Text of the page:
Black and white cow with flies on it's face

Tips on mid-season fly control

Preparation is vital when it comes to making sure your herd is ready as fly populations start to soar.

Thanks to climate change we are seeing an increase in the overall fly population as the winter months become milder, leading to increased reproduction and survival.

This also means it’s a good idea for a second application of fly control product around August. Treating both your herd and the environment early in the season means managing the fly population by removing flies before they can reproduce.

Following up with further treatments as the season progresses will keep fly numbers in check and reduce the amount over winter which could become a problem in spring.

With more than 20 different species affecting livestock in the UK, flies are one of the biggest ectoparasite problems faced by farmers across the country, leading to:

  • Milk losses
  • Health and safety problems with dairy cattle kicking out more in the parlour
  • Reduced live weight gains by up to 0.5Kg a day
  • The spread of diseases like new forest eye, schmallenberg and mastitis

Fly activity can cause escape behaviour and possible injury, restlessness, skin rippling or simply stamping and tail swishing.

And all these changes result in reduced time spent feeding and decreased performance. Over the course of a summer this decreased performance will add up, causing significant financial losses at a time when beef prices and farmgate milk prices remain strong.

We often treat problems only when they become a real issue, however when it comes to flies, it’s better to treat early on before they arise.

One way you can ensure you know when you are due to treat is to speak to a Mole Valley Farmers in-store Registered Animal Medicines Advisor. We can help put together a parasite control plan for your cattle to ensure you know exactly when and what to use to maximise the performance of your herd and get the most out of any treatments.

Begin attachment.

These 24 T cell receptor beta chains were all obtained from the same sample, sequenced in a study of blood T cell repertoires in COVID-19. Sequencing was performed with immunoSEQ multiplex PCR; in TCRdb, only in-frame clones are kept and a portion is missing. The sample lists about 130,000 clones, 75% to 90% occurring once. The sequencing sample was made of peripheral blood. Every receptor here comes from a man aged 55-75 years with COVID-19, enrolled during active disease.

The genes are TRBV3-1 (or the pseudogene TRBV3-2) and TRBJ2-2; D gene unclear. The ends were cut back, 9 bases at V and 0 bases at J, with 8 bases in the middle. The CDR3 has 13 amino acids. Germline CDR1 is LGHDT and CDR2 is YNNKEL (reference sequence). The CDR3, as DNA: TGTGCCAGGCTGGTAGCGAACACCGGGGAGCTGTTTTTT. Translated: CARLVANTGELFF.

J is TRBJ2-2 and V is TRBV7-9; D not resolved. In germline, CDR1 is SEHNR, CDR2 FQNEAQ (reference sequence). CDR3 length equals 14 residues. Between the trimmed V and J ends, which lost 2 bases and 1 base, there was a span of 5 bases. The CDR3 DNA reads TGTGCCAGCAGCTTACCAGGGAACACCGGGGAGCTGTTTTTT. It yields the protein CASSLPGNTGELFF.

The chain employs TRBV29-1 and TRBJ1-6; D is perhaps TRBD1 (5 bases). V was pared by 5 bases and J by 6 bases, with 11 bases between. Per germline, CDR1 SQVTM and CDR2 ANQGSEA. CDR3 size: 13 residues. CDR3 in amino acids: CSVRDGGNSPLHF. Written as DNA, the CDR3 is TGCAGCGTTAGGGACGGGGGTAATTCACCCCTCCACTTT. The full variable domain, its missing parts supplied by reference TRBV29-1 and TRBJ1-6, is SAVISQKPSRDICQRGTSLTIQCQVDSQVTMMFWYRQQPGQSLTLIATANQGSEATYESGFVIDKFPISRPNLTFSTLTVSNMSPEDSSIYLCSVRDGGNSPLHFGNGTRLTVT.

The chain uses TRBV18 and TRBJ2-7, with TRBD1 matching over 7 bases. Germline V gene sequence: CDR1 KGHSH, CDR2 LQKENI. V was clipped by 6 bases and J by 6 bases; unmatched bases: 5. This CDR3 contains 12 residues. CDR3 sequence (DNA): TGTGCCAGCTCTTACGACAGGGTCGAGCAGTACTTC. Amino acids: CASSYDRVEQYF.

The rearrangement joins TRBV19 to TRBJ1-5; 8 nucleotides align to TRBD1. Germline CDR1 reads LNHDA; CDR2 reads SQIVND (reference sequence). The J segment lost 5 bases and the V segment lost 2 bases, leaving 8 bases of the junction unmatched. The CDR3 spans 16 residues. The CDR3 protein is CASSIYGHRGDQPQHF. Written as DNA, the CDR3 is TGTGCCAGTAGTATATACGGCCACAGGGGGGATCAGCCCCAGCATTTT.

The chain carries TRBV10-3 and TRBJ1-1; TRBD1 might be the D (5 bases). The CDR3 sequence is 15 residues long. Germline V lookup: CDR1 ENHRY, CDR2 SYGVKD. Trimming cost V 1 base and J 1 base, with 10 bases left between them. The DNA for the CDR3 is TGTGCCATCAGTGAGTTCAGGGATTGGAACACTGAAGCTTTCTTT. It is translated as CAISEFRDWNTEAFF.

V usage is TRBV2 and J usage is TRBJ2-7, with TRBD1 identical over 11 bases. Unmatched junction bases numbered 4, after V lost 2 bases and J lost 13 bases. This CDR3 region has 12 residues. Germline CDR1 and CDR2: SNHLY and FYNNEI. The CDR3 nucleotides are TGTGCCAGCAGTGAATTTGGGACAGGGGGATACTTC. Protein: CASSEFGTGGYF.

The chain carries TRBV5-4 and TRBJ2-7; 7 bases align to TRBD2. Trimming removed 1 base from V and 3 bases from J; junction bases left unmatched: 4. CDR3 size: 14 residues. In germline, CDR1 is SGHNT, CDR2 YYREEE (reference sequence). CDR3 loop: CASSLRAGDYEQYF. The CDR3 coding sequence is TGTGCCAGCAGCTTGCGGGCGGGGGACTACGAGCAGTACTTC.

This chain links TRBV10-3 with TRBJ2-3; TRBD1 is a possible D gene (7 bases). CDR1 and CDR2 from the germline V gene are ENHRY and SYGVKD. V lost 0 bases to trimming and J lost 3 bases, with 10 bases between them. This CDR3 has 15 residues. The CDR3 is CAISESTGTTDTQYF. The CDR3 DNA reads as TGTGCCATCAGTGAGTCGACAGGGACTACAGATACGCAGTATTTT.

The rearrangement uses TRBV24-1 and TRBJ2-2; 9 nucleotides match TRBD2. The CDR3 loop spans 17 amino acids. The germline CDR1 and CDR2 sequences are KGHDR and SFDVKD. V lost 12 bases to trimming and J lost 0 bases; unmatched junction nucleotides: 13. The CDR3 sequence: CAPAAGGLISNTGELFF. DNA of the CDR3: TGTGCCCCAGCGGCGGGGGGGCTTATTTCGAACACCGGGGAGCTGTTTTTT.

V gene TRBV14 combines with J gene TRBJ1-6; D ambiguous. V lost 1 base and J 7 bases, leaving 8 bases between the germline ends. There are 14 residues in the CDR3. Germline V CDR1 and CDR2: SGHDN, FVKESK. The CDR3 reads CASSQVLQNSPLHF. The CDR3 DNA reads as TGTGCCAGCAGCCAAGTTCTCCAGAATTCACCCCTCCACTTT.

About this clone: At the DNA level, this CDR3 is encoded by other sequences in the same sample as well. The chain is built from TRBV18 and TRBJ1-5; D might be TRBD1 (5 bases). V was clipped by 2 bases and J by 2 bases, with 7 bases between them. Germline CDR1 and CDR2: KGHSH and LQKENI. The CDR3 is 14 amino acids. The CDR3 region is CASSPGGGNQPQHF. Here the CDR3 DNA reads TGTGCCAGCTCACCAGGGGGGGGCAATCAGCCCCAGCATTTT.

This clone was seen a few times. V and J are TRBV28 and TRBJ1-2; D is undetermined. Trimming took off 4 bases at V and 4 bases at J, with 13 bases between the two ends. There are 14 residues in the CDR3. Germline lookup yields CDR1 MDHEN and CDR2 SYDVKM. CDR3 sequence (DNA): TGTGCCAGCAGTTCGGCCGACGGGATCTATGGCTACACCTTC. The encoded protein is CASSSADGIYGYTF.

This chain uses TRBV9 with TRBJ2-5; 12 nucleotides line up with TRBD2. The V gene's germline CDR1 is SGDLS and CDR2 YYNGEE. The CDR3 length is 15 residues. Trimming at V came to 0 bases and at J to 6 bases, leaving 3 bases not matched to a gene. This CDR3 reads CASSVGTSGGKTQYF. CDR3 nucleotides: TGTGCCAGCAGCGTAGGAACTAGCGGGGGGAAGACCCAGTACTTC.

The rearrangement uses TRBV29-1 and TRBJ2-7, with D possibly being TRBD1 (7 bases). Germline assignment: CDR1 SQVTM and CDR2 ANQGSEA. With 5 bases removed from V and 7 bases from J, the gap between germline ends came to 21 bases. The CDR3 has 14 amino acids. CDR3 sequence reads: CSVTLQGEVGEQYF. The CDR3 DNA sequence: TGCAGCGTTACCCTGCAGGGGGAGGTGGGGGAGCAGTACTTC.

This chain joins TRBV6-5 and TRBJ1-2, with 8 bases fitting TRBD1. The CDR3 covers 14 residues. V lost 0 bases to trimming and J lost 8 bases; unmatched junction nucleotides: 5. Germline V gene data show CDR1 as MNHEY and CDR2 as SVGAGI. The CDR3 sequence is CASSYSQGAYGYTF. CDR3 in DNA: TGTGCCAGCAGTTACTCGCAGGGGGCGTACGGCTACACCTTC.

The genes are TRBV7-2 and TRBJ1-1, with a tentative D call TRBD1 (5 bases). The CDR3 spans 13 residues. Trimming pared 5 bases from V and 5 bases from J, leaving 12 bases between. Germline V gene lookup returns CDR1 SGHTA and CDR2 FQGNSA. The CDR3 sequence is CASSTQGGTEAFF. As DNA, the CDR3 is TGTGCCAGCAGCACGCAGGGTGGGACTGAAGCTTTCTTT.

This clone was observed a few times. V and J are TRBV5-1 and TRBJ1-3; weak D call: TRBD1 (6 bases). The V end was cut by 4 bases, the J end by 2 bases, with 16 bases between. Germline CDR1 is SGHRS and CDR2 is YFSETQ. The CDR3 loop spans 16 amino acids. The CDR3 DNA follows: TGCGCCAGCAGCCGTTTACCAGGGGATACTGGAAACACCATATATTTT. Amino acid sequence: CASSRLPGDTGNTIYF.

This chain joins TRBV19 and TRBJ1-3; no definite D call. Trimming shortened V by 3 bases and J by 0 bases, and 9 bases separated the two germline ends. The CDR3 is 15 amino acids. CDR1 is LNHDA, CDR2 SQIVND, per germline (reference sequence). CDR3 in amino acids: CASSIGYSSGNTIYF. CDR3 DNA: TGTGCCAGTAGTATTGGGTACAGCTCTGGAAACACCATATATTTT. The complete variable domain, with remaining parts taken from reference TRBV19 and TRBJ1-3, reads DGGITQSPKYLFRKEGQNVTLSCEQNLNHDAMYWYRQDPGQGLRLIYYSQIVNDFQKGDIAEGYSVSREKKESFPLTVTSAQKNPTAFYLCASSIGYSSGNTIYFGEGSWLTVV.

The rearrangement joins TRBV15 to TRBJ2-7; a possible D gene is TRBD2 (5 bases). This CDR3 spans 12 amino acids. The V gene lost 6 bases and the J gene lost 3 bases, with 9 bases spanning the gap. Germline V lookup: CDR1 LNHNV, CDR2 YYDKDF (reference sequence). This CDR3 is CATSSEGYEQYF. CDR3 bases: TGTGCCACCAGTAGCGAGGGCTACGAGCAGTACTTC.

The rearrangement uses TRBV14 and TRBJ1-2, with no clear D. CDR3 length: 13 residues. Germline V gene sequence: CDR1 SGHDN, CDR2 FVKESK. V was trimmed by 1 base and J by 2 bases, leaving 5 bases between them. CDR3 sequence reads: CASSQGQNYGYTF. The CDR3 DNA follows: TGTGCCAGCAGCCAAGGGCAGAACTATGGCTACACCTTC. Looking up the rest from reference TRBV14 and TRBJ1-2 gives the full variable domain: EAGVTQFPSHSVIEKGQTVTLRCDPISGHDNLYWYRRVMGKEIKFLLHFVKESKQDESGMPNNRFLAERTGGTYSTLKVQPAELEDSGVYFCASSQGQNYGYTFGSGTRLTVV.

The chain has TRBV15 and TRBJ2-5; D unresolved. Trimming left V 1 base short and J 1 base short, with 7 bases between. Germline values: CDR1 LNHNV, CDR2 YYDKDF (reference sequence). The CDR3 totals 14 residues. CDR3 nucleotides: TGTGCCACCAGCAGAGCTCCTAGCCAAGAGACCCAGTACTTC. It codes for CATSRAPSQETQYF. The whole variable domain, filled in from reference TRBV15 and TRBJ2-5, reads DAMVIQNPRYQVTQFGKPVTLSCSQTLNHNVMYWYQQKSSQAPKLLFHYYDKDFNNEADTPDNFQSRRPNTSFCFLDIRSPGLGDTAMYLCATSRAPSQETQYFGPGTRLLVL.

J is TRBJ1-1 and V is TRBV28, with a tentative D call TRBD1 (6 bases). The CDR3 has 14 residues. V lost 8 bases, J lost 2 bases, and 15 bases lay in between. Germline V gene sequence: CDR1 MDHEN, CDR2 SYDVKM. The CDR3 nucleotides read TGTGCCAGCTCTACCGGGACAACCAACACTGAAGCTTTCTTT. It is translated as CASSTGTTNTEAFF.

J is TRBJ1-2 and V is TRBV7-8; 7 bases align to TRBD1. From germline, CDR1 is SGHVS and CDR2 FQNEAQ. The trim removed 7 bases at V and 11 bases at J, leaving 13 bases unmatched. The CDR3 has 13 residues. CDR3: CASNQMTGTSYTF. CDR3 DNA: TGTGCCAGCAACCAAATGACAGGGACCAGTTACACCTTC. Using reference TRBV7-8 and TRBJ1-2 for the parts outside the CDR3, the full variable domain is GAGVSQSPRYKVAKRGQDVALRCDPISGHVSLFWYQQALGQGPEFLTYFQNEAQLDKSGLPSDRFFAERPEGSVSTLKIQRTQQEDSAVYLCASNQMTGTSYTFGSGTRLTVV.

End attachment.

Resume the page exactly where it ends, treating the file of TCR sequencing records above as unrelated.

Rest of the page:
There are a few different options for fly control and an in-store RAMA would be able to help you make the best decision based on your farm and animal’s needs, along with other options like garlic buckets, bait traps and parlour spray.

Deltamethrin, the active ingredient found in Deltamole, is a potent neurotoxin to insects, causing a rapid ‘knock-down’ kill once a fly lands on the treated animal.

It is also cost effective. A 2.5 litre pack treats 83 adult cattle, providing protection for 8 to 10 weeks at a cost of less than nine pence per head, per week.

Deltamole is also rain fast - giving you confidence whatever the British summer weather might have in store.

Increased fly risk areas to consider:

  • Grazing near a river on wet land
  • Muck heaps
  • Areas with poor ventilation such as sheds and calf hutches
  • High density of stock areas

These areas would benefit from added protection like fly buckets and fly tapes

Here are some tips to ensure you are prepared:

  • Speak with your RAMA to ensure treatment with the right product, at the right time for your situation
  • Consider the options: pour-on, spot-on, ear tags and other natural repellents like garlic buckets.
  • What is most suitable for your herd? Think about how often you can get them in, withdrawal, has your previous product been effective enough?
  • Ensure the product is applied correctly. One of the main causes of product failure is incorrect application